The Universe is really, really big. And there is a lot out there. Whether you have an interest in astronomy or not, the very wonder of the Universe is, well, universal. From Interstellar’s black hole to the curious ‘Pillars Of Creation‘, there is no denying that space holds a certain beauty. And under that aesthetic, the very laws of physics not only explain the beauty, but add to it. So today, I am taking on you a whistle-stop tour through our Universe, showing you what I feel is the best of the best. So as Astrophysicist Neil deGrasse Tyson says; ‘Come with me.’
Number 1: Cassiopeia A
Cassiopeia A is what remains of a ‘supernova’ (an exploding star.) And its actually not that far away, at least in Universal terms. Situated about 11,000 lightyears away in our Milky Way. Not only is it an incredible sight, but also the strongest source of radio emissions beyond our solar system. These emissions are some of the many we receive every day, and others like them provide an exciting avenue for detecting alien life.
Number 2: M101, The Pinwheel Galaxy
The Pinwheel Galaxy is a spiral galaxy located in the Ursa Major constellation (the Big Bear.) At around 170,000 lightyears in diameter, it dwarfs our own Milky Way. And houses around 1 trillion stars. But unlike lots of galaxies, it seems to lack a central ‘supermassive black hole‘ at it’s centre. It’s mesmerising shape is a result of its rotation and gravity, as well as the influence of the gravity of other nearby Galaxies.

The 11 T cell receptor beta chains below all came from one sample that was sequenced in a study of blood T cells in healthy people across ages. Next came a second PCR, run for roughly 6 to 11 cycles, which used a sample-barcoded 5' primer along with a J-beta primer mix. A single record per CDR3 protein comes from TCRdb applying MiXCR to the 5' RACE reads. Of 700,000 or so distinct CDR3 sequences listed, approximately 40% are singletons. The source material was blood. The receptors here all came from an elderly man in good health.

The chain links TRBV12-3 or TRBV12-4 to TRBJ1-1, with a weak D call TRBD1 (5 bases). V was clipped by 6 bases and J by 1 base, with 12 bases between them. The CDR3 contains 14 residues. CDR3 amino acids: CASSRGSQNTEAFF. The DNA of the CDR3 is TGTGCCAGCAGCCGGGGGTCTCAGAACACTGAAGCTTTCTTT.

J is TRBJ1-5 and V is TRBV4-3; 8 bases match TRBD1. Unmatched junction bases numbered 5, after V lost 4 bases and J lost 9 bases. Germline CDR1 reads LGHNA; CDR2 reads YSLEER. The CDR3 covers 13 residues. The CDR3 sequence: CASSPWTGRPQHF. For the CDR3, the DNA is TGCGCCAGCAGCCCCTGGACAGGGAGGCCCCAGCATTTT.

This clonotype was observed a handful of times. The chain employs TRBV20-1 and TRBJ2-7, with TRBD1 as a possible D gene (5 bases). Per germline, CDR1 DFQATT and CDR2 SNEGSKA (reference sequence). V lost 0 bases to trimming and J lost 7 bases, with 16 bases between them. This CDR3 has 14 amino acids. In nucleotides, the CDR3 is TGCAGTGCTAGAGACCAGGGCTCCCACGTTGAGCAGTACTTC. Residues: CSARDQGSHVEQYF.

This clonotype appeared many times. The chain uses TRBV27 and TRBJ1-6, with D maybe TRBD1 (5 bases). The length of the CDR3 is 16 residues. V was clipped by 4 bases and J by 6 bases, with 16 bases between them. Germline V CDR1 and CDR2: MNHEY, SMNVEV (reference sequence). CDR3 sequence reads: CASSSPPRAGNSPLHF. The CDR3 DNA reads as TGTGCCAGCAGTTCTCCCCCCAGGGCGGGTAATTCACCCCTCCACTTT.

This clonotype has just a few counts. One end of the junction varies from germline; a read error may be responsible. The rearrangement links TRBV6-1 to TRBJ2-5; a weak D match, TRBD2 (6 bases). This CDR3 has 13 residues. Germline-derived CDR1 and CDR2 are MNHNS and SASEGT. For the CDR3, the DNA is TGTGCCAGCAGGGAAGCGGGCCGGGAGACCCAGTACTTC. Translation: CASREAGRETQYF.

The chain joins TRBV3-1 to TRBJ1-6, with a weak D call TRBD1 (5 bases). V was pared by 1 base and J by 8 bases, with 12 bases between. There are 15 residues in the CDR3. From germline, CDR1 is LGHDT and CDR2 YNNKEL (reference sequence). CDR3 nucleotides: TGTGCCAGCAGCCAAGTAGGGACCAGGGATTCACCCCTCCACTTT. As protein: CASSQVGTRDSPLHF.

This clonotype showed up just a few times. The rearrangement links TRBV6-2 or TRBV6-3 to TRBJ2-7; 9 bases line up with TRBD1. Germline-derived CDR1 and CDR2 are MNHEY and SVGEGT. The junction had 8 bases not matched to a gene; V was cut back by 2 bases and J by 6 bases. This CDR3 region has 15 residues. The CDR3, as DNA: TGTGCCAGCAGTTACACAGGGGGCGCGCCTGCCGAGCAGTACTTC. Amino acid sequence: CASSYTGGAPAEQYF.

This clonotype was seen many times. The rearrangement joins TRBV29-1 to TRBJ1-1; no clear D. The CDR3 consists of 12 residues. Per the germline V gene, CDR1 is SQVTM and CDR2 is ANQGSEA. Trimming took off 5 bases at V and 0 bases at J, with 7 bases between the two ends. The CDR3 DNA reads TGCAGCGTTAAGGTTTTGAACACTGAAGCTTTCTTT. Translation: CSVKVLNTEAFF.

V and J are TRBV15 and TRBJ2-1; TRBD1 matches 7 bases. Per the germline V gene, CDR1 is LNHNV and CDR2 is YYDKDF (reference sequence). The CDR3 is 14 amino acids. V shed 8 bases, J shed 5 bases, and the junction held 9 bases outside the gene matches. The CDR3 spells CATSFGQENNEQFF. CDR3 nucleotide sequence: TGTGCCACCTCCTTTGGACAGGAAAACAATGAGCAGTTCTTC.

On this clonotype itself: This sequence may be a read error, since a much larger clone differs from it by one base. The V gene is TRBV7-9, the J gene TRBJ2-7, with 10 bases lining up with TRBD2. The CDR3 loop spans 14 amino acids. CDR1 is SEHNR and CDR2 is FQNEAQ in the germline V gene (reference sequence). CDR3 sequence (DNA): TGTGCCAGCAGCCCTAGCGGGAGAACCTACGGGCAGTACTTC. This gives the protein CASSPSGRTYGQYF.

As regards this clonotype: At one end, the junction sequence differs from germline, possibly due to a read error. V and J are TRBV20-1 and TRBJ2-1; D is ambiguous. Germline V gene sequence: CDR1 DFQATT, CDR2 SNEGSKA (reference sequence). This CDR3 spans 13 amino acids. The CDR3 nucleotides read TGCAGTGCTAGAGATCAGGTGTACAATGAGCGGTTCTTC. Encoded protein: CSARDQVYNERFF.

Number 3: The Pillars Of Creation
No list of Universal art would be complete without The Pillars of Creation. Found in the Eagle Nebula are part of a ”stellar nursery”, a huge expanse of material from which new stars are born. Our own sun was forged deep in the heart of a such a nursery. But the Pillars give us a glimpse back in time. The myriad colours represent elements present in space, such as red for sulphur and green for hydrogen. But, like any nursery, they won’t be around forever. Eventually, cosmic winds will simply blow them apart.
Number 4: The V838 Monocerotis Halo
This image captures the odd expansion and ‘echo’ of Monocerotis. The ‘halo’ itself is an artefact created by reflections of interstellar dust. The red focus is caused by the giant star itself. During the event the star became 60,000 times more luminous than our sun. NASA followed by the phenomenon over January 2002, recording the expansion of the halo and sudden dimming of the star itself.
Number 5: Hercules A
This interesting phenomenon shows two high energy plasma jets ejected by a supermassive black hole. These jets are usually a result of the high gravitational energy of a black hole, and the ring like structures outside the jets suggest that these are not the first. Hercules A is around 2.1 billion light years away. Not only do these jets provide a fascinating sight, but also tell us new things about radio waves emitted in deep space.
So thats it, a short jaunt through the Universe. But there is much more out there, so why not find your favourite and let us know? And as always, if you liked it, share it!
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